Raymond Tallis, in the good old tradition of analytic philosophy, and somewhat like the great figures of Islamic philosophy during the Golden Age of Islamic civilisation, wears, at least, two hats: he is a philosopher and a medical doctor, and as far as one can judge by the available evidence, a competent practitioner in both professions. He is also a literary man: apart from many titles in the philosophy of mind and philosophical anthropology he has published three volumes of poetry, and books on literary theory, the nature of art and cultural criticism1. Michelangelos Finger is part of a more comprehensive project whose aim is to shed light on delicate relationship between mind and body and the way human being manage to acquire knowledge about themselves and the world. Tallis has already explored some aspects of the central issue of this project in his other works including The Hand: A Philosophical Inquiry into Human Being (Edinburgh University Press, 2003), I am: a Philosophical Inquiry into Firstperson Being (Edinburgh University Press, 2004), and The Knowing Animal: A Philosophical Inquiry into Knowledge and Truth (Edinburgh University Press, 2004). The question which Tallis has set for himself to investigate is various aspects and implications (e.g. philosophical, political and religious) of the act pointing. From a philosophical point of view a major question which has vexed the minds of great philosophers and thinkers in the West and in the East, including the Islamic lands, from the dawn of philosophy has been the following: what is the relation between language and the world (which includes texts and other sorts of information-bearers)? This question can be formulated in many different ways each would highlight some aspects of the main problem. For example, it can be asked that how do we manage to use language to communicate with others; how can sets of sound waves or strings of symbols which constitute our language represent the world and its furniture; what is the meaning of meaning? Concern about the meaning of the words and terms is not restricted to philosophers alone. Jurists, judges and fuqha, writers, poets, and politicians, as well as ordinary people in the street are also interested in the issue. The expert in usul al-fiqh for example, discuss, at great length, various aspects of meaning and the relationship between the signifier and the signified. Meaning, however, has proved to be a very hard theoretical nut to crack. Despite centuries of intellectual efforts to make sense of this phenomenon, and especially despite concerted efforts of the philosophers of language in the twentieth century to decipher the secrets of this perplexing entity, it has remained, by and large, an unconquered territory. In the words of one analytic philosopher who has surveyed the development of philosophy of language and mind between 1950 o 1990: The torrent of talk about a theory of meaning has come to seem a bit nave. All the approaches to meaning seem to have some merit in bringing to light some aspects of the complex notion. The metadiscussion of what might be involved in a theory of meaning has been of genuine philosophical interest. But nothing that could be called a theory has elicited much agreement It may be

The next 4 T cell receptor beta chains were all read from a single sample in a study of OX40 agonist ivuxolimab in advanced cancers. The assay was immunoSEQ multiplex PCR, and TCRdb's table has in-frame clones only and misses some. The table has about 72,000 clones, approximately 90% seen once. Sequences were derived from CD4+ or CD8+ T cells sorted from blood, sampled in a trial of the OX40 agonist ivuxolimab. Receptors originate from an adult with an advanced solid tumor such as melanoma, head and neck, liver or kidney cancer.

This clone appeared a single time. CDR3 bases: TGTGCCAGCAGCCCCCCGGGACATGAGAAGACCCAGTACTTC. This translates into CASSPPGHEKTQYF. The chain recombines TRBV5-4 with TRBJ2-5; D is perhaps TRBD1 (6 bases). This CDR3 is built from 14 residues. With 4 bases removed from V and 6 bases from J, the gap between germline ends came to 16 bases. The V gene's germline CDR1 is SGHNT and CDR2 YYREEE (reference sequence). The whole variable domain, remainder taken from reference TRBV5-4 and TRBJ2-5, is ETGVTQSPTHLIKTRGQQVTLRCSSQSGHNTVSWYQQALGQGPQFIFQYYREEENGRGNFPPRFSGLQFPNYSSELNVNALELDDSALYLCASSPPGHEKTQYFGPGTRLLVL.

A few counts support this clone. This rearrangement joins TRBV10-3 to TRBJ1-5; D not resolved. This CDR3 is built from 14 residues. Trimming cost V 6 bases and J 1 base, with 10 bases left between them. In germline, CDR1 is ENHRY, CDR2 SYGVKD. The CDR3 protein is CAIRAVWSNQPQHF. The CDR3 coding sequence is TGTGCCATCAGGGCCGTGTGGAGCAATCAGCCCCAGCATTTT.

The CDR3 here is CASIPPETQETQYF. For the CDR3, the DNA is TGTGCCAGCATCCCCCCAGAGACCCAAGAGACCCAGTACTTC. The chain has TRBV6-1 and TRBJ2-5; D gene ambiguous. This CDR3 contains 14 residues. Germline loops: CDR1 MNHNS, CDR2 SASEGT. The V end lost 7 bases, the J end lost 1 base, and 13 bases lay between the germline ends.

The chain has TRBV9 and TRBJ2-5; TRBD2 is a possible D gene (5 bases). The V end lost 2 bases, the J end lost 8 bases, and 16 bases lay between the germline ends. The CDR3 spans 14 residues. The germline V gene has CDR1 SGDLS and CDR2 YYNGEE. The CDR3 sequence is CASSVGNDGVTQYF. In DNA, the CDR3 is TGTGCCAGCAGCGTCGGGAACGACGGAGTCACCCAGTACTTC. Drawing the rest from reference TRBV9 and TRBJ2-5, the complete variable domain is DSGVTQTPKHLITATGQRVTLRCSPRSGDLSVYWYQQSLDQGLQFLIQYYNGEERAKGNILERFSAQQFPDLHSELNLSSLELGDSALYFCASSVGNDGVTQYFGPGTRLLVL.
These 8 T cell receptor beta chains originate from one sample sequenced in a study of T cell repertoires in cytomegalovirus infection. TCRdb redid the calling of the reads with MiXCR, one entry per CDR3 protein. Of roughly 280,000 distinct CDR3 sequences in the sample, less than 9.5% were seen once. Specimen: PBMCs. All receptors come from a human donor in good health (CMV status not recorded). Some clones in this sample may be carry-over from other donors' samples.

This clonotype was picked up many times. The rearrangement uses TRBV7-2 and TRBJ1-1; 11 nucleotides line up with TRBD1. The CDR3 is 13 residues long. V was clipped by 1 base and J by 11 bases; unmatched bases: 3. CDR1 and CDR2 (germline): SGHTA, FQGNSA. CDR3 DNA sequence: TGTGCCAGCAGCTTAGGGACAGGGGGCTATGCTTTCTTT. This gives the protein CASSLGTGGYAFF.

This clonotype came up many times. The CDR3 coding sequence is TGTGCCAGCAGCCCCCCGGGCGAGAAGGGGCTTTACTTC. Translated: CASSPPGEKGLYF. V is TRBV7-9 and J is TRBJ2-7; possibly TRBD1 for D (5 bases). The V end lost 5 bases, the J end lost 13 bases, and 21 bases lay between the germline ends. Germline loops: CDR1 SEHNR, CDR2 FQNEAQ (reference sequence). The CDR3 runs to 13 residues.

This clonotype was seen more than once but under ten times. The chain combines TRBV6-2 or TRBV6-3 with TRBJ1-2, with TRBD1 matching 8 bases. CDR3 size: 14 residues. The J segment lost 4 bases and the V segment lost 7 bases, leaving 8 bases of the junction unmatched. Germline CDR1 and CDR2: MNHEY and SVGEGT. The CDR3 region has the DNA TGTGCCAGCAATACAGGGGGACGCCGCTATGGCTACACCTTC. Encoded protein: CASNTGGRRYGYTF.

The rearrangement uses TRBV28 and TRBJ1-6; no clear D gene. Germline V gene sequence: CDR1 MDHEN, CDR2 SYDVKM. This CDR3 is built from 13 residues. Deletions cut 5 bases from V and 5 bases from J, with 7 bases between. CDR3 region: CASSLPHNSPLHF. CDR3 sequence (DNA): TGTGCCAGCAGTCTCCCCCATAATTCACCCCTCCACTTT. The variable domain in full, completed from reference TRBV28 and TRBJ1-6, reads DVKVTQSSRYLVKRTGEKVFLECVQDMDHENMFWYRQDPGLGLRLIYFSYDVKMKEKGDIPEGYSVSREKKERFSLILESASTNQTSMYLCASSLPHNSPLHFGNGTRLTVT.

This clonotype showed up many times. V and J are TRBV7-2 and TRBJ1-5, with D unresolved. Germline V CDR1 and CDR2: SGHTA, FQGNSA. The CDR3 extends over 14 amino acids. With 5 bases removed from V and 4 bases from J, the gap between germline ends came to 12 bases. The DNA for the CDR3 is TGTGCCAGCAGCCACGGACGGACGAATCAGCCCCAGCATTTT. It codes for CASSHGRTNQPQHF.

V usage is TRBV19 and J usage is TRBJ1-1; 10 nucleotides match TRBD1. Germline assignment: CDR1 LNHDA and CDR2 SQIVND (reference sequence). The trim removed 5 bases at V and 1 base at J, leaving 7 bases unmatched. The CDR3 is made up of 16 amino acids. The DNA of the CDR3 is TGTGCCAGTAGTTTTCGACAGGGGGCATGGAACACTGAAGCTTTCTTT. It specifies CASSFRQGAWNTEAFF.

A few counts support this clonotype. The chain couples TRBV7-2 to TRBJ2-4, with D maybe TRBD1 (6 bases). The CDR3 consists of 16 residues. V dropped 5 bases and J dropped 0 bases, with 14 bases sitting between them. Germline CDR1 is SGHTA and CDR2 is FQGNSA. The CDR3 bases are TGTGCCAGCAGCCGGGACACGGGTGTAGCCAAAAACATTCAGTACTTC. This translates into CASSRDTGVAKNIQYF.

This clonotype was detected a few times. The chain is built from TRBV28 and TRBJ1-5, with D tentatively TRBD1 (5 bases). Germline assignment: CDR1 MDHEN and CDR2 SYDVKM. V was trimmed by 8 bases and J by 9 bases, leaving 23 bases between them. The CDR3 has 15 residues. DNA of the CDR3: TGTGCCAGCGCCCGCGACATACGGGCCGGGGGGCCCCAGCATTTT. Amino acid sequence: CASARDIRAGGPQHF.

that the problem is too complex and simply needs more time. Or it may be that a theory of meaning in anything like the accepted sense is not possible. Philosophers of language who have worked on meaning have usually wanted and even presumed that they must have a theory that reduces meaning to something more basic or scientifically respectable. They have wanted a theory that explains what meaning is in other terms. But the notion may not be suitable to such explanation or reduction. It may be too multifaceted. There may be no general notion of meaning that will serve as explanadum. Various associate subnotions may be more suitable. Or the notion (s) of meaning may be too basic so that a theory of meaning may be less appropriate than theories that make use of various notion of meaning.2 A case which nicely displays the complexity of the notion of meaning and philosophers disagreement over various aspects of this mysterious concept is a theory about the way we understand the meaning of words. It is called the theory of meaning by ostension. The theory, in a nutshell, says that we acquire meaning of the words through the act of showing, or pointing towards, their referents. We may point to an actual ice cream in response to the question asked by our little child who is asking what ice cream means. Ludwig Wittgenstein in his Philosophical Investigations ascribes this theory to, among others, St. Augustine and then moves on to show that why the theory does not and cannot work: any object, whether an ice cream, a chair, a tree, a house, a horse, has too many (in fact infinitely many) aspects, it would be impossible to indicate to our interlocutor which aspect of the referent we have in mind when referring (pointing) to it in its totality. Now, Wittgensteins argument seems to be commonsensical and therefore cogent. In fact, some other philosophers have also produced similar arguments in rejecting the notion transmission of meaning by means of ostensive definition. Wittgenstein went on to suggest an alternative theory for meaning acquisition: he suggested that meaning is learnt through using words in particular forms of life and within the boundaries of particular language games. But it is here that Tallis, making use of recent developments in cognitive psychology and neurosciences and especially studies on the ways newly born babies develop their language skills, argues that contrary to what Wittgenstein and others have said about the act of pointing, it is not the case ostension plays no role in teaching meanings of words. However, to appreciate its role, one needs to take into account the fuller picture: So, while St. Augustine overstated the role of stand-alone pointing in language acquisition, ostension does allow visible objects to be associated with certain word sounds and this is the royal road (but not the only route, and it is metalled by other cognitive activities and capacities) to language. While there is no way that the complex syntactical and semantic system that is language could be pointed out pointing does play an important role in bringing language to bear on the here and now. While it is too much to expect of the